Kedon Slovis Bounce Back Begins With BYU Spring Practice

Kedon Slovis impressed as BYU opened spring practice on Monday, starting the process of a bounce-back year for both the program and the quarterback.

By their recent standards of success, last season was somewhat underwhelming for the BYU Cougars. As their transition to the Big 12 seeks to show they belong in the national conversation, there is something of a synergy between the college football program and new quarterback Kedon Slovis — as both begin the bounce back to where they belong.

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Kedon Slovis Impresses as BYU Begins Spring Practice

BYU opened spring practice on Monday, the beginning of a slog toward the start of the 2023 season. It will mark the first season they are not an independent since 2010. With their transition to the Big 12, the Cougars are now a Power Five program. Their answer to competing at the level instantly was to secure a quarterback with experience and the talent to play at the level — to a high level.

While it’s only the early days of spring practice, the decision to bring Slovis to BYU appears to paying immediate dividends for both the player and the program.

“He looked good, yeah,” BYU offensive coordinator Aaron Roderick told the Deseret News in the aftermath of the first practice session of the spring. “We made a couple of big plays and had a couple long foul balls that were close. He made good decisions, took really good care of the ball, and he looks like he has been in our system for a while.”

Roderick coached Tyler Huntley and Troy Williams at Utah. He was the man behind Zach Wilson’s ascension to college football superstardom and helped Jaren Hall compile 3,000+ passing yards and 34 total touchdowns that have put him firmly on the NFL radar. The moral of the story? He knows a thing or two about what it takes to succeed at the quarterback position in college football.

“I thought he looked great,” BYU head coach Kalani Sitake concurred with Roderick’s assessment of Slovis’ opening salvo of spring practice. “The quarterbacks are a lot further ahead than I expected. I mean, there were obviously some mistakes out there, but not by them, really.”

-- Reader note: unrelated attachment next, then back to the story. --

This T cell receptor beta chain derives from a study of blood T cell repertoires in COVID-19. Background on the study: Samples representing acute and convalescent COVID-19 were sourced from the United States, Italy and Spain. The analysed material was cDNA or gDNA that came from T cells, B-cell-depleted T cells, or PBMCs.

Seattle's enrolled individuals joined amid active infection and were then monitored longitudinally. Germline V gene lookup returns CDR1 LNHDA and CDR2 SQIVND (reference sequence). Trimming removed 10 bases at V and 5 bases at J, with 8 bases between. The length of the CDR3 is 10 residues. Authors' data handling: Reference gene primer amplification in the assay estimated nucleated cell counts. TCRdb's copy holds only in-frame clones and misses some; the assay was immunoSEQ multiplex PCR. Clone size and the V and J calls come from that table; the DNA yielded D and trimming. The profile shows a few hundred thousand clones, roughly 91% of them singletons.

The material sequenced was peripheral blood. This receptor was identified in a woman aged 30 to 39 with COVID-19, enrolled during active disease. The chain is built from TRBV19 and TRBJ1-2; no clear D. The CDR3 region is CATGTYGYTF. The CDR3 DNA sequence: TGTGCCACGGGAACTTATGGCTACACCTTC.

Slovis himself remained pragmatic, understanding that the two are only at the beginning of their bounce back to college football relevancy in these early days of spring practice. However, there was a hint of optimism and excitement in his voice as he reflected on his first day at work in his new home.

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“I thought it was good,” Slovis told the media in the aftermath of his first practice in Provo. “It was a first day, so it wasn’t perfect by any means. There were some learning curves for everyone, some timing stuff. But I thought for the most part for a first day it was good. I am pretty proud of the way guys competed.”

Five years ago, Slovis was opening spring practice for the USC Trojans. A true freshmen entering a program with a five-star starter already in place, expectations for him weren’t high in March 2019.

That was perhaps the last time that they weren’t, with a standout season when called into the USC starting lineup thrusting him into the national spotlight. Replacing J.T. Daniels, Slovis set program records on his way to being named the Pac-12 Offensive Freshman of the Year.

Since then, the road to Provo has been as rocky for Slovis as the mountains that provide the stunning backdrop to LaVell Edwards Stadium.

Injury and inconsistency have blighted his copybook, sullying the reputation of a player once considered a potential QB1 of the 2021 NFL Draft. The arrival of Lincoln Riley and Caleb Williams hastened a departure from USC at the end of 2021.

A disappointing season spent in Pittsburgh that saw him throw a career-low 10 touchdowns while matching a career-high nine interceptions resulted in a trip back into the transfer portal. A thinly-veiled parting shot from his former head coach added character question marks to the negative analysis of his game.

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“He brings the leadership that maybe we lacked a year ago,” Pat Narduzzi said of incoming quarterback Phil Jurkovec.

Without mentioning his name, it was universally understood that the long-time Pitt head coach was referring to Slovis’ leadership qualities in a season where the Panthers failed to replicate the magic in a bottle that they enjoyed with Kenny Pickett the previous season.

Landing with BYU, Slovis is on to his third team in three seasons. While college football is allegedly an amateur sport and not a business, there is a negative perception of people who jump from one workplace to another, failing to settle in a spot. That could appear to corroborate Narduzzi’s opinion about Slovis as a leader.

For a player not considered a leader, Slovis spent a large portion of his media availability talking up the players who’ll be catching passes from this fall. Furthermore, BYU offensive coordinator Roderick has waxed lyrical about their new quarterback’s work ethic and character since arriving at the program.

“Kedon has been a great worker since he’s been here. He’s done a great job of showing no entitlement. He is just here to work, and he’s just one of the guys, like everybody else. He is a good player, and we are all excited to have him.”

If the impression made early in spring practice is any indicator, BYU fans should be excited to have Slovis as a Cougar this season too. While the fall schedule is a speck on the horizon right now, the BYU assault on the Big 12 will be here sooner than you think. The bounce back has already begun for both the program and their new passer.